Would it be more expensive to do so?  Probably, because you’re talking about practical sets, enhanced by special effects.  Then again, Anderson’s series were always innovative and unique, while it appears what they are considering doing is nothing of the sort (besides, it has already been done with the New Adventures Of Captain Scarlet).

I know that Weta, the company that is handling special effects, best known for the work they’ve done for Peter Jackson’s Lord of the Rings movies, seemingly doesn’t have much in the way of experience with puppetry, though it’s a skill set worth keeping alive.

 

‘Pride’ Review

Pride movie poster

“”Pride” Is A Prime Example Of Why The MPAA (Motion Picture Association of America) Has Outgrew Its Usefulness.”

It’s normal, as humans, to try to define the world around us in as concise a manner as possible.  And it makes sense because when we were evolving as a species there were probably many instances where there just wasn’t time to go into a 50-word description about how that other tribe of proto-humans from the far side of the mountain were somehow different than we were.

That being said, a problem simplification brings is that it sacrifices nuance at the altar of  efficiency, often doing a disservice to whatever it is that that’s being described.  I mention this because Matthew Warchus’ Pride will probably be labeled as a gay movie–and while that’s not exactly inaccurate–it doesn’t tell the whole story, because in many ways the movie is about all of us, no matter how we define ourselves sexually.

It revolves around a gay rights organization headed by Mark (Ben Schnetzer) who decides to raise funds to support striking coalminers in Wales.  Both groups are vilified, and despite the miners virtually starving they were at first reluctant to accept support from a group that was openly gay.

So there’s the conflict between those that hold more traditional beliefs, versus those that were more progressive though what the movie didn’t spend nearly enough time exploring the fact that events were unfolding just when AIDS was just beginning to cut a devastating swath through the Gay community; yet Mark’s organization still chose to assist the mineworkers.

It may not have been as clear-cut as that, but the movie does create that impression.

Pride is also very monochromatic, though it’s hard to tell if that’s an accurate reflection of the history, or just the tendency of filmmakers to exclude people of color.  That being said, some do appear in crowd, club and parade scenes, and that’s about it.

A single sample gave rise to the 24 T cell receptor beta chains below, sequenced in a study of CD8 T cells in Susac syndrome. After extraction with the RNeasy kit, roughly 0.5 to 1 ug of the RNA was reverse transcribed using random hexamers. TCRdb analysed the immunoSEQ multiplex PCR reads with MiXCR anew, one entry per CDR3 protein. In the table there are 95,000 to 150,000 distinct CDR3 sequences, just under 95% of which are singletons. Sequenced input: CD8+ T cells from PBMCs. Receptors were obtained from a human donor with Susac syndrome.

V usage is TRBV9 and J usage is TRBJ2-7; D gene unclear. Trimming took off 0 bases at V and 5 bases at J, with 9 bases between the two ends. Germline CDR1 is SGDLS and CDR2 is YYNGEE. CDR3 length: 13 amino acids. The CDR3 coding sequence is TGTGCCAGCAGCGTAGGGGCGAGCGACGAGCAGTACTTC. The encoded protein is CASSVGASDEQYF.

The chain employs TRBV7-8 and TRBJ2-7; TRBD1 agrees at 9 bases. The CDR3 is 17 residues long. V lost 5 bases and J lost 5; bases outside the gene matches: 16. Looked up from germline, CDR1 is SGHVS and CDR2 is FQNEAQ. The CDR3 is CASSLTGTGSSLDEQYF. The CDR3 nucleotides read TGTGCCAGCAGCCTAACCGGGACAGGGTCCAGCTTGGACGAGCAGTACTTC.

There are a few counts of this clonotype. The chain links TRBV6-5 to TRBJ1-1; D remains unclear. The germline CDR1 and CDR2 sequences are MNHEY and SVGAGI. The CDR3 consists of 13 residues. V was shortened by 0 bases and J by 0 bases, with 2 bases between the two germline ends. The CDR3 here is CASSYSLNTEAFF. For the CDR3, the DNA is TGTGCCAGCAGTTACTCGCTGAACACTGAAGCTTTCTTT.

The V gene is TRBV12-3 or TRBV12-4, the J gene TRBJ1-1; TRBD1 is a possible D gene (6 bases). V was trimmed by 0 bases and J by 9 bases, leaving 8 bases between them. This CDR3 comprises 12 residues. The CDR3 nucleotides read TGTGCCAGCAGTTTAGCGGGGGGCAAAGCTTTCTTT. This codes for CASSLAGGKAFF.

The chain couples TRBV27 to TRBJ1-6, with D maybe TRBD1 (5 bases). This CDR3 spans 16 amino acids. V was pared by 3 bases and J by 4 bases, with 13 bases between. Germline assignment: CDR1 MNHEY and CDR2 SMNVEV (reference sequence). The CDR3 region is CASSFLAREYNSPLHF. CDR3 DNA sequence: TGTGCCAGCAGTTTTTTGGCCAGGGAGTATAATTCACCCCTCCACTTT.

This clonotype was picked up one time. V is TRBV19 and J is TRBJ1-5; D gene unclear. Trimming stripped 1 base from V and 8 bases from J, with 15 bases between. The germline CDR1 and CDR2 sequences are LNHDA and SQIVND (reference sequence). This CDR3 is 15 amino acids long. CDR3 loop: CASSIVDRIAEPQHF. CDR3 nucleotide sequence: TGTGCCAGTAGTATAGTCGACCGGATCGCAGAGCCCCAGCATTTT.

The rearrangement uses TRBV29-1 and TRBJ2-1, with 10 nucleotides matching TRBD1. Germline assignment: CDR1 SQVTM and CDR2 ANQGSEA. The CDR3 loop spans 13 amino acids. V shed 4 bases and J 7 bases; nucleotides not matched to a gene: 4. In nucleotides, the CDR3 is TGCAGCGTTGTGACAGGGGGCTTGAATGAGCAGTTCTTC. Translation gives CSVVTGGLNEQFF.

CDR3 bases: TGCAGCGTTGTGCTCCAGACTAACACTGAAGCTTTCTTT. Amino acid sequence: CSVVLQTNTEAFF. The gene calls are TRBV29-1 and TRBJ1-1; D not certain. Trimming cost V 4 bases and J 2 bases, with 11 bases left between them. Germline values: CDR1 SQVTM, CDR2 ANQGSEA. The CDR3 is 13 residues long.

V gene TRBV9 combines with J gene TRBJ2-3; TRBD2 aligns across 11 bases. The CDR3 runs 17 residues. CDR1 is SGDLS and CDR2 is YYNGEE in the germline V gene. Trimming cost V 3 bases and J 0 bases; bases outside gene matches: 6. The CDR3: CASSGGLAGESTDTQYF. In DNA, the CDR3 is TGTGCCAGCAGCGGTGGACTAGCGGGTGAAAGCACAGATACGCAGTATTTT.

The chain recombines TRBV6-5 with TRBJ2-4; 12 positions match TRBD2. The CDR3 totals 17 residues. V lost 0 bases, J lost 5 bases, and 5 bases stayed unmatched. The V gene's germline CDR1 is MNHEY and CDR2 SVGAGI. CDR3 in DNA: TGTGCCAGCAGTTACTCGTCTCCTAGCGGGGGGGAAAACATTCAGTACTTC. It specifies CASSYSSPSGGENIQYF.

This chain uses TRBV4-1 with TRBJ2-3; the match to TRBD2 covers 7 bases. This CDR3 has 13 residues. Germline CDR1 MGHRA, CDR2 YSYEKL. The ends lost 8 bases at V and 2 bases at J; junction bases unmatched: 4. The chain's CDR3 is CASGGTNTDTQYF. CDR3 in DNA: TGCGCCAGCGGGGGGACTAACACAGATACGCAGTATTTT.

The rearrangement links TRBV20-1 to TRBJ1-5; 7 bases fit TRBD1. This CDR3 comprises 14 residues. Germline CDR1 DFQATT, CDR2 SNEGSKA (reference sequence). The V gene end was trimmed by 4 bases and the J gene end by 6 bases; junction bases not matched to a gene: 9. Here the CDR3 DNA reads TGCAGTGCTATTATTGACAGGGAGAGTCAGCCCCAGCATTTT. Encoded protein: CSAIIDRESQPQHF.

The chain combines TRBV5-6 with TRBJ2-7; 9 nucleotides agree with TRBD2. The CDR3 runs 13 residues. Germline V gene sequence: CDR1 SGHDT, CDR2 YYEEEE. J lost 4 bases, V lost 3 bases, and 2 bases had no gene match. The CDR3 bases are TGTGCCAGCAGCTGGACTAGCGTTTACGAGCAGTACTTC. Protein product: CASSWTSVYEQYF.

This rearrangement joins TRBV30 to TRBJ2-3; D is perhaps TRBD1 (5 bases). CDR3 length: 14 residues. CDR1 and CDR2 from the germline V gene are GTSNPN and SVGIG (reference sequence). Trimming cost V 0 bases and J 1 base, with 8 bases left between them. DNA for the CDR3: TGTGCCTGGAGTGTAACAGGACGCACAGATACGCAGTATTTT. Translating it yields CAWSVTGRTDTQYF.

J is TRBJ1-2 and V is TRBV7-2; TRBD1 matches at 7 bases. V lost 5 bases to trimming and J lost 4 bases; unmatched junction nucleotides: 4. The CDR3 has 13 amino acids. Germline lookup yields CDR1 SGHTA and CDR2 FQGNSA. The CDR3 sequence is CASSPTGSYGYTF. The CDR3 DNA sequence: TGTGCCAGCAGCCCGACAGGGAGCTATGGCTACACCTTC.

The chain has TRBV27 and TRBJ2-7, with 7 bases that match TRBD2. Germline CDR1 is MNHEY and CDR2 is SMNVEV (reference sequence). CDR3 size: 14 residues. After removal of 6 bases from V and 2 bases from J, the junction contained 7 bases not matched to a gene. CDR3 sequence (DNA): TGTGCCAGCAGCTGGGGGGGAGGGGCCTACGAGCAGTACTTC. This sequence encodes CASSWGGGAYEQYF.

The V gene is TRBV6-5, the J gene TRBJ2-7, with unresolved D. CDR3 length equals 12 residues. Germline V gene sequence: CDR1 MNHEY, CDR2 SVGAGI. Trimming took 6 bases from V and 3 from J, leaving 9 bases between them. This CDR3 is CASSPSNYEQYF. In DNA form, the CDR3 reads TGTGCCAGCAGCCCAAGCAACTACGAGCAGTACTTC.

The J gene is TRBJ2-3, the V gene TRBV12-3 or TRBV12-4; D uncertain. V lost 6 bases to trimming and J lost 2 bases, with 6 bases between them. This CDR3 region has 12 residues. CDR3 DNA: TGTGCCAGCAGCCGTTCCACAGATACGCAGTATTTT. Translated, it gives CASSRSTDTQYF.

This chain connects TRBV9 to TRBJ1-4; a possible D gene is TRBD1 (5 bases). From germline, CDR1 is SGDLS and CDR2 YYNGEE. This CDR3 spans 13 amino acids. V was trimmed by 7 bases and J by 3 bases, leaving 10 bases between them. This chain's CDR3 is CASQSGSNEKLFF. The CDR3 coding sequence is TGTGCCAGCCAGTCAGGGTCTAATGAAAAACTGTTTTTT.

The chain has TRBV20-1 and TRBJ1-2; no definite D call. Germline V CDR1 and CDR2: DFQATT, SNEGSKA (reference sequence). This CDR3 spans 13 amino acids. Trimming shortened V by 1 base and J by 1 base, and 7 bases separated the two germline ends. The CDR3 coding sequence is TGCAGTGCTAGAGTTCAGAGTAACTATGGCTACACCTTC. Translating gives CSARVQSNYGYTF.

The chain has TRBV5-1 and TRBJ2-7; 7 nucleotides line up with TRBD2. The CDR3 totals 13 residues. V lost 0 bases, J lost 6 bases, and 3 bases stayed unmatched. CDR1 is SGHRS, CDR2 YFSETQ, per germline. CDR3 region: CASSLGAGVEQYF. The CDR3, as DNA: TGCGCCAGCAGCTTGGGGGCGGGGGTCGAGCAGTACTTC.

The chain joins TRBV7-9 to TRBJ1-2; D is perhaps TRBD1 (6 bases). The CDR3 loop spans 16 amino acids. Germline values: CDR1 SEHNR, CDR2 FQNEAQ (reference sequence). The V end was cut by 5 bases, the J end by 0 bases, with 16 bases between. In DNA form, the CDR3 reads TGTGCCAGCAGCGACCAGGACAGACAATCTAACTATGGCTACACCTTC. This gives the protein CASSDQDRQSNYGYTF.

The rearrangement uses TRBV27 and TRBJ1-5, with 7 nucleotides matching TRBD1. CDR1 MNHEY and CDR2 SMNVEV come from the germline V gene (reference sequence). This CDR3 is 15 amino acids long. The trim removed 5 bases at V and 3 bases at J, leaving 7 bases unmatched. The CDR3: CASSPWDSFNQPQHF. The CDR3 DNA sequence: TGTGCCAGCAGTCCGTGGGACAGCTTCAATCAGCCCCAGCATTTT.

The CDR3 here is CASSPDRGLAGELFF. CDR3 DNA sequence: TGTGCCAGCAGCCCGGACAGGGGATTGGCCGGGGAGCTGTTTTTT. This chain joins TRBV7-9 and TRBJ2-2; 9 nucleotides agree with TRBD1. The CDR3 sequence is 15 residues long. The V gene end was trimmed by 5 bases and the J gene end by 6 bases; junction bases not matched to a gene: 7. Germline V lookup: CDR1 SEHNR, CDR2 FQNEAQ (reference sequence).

Overall, Pride is an entertaining, and at times inspirational, movie that should be seen by as many people as possible because it’s less about sexuality than being true to yourself and people helping people, very often those on the face of it you hold nothing in common, other than a shared humanity.

And if that’s not something to be celebrated, then nothing is.

By the way, I just learned that Pride is rated R, which leaves me a bit baffled.   It’s a relatively tame movie–and while I wouldn’t go as far as saying that it’s been “Disneyfied“–there’s cursing, and suggestions of some Gay subcultures–there’s nothing that would offend anyone that’s the least bit respectful of the right of other people to live as they choose.

I also may be ranting a bit here, but Pride is based on the lives of real people, so why it is IMDB and CBS Films (one of the companies that produced the film) failed to include the last names of the characters is a bit beyond understanding.

‘Pride’ Trailer

What has bothered me for a long time about a lot of Queer cinema is that it tends to be very white–in that it revolves around white people (generally males) with nary a person of color to be found.  And Matthew WarchusPride doesn’t on the face of it seem any different.

That being said, what it does do is appear to revolve around people that occupy different social strata, which is also something that I think is neglected in in movies that deal with homosexuality in any in-depth, and hopefully meaningful, way (that being said, I do understand that that isn’t the story the movie is trying to tell, per se).

No Crossovers: Why 20th Century Fox & Sony Need To Go It Alone

I understand why some fans of characters like the Fantastic Four, Wolverine, Spider-Man and The Avengers want to see all their favorite heroes on the screen at the same time.  Imagine the Avengers..avenging, when Spider-Man swings by or the X-Men encountering Iron man or Captain America?  It’s not impossible, though it is very unlikely because Iron Man and Captain America are owned by Marvel Studios, while Spider-Man is licensed to Sony/Columbia and the X-Men, which includes Wolverine, are licensed to 20th Century Fox.

As I said, I get it, though unlike some what I also understand is that there are even more reasons why it shouldn’t (any time soon, at any rate).

Let’s look at this on a studio-by-studio basis.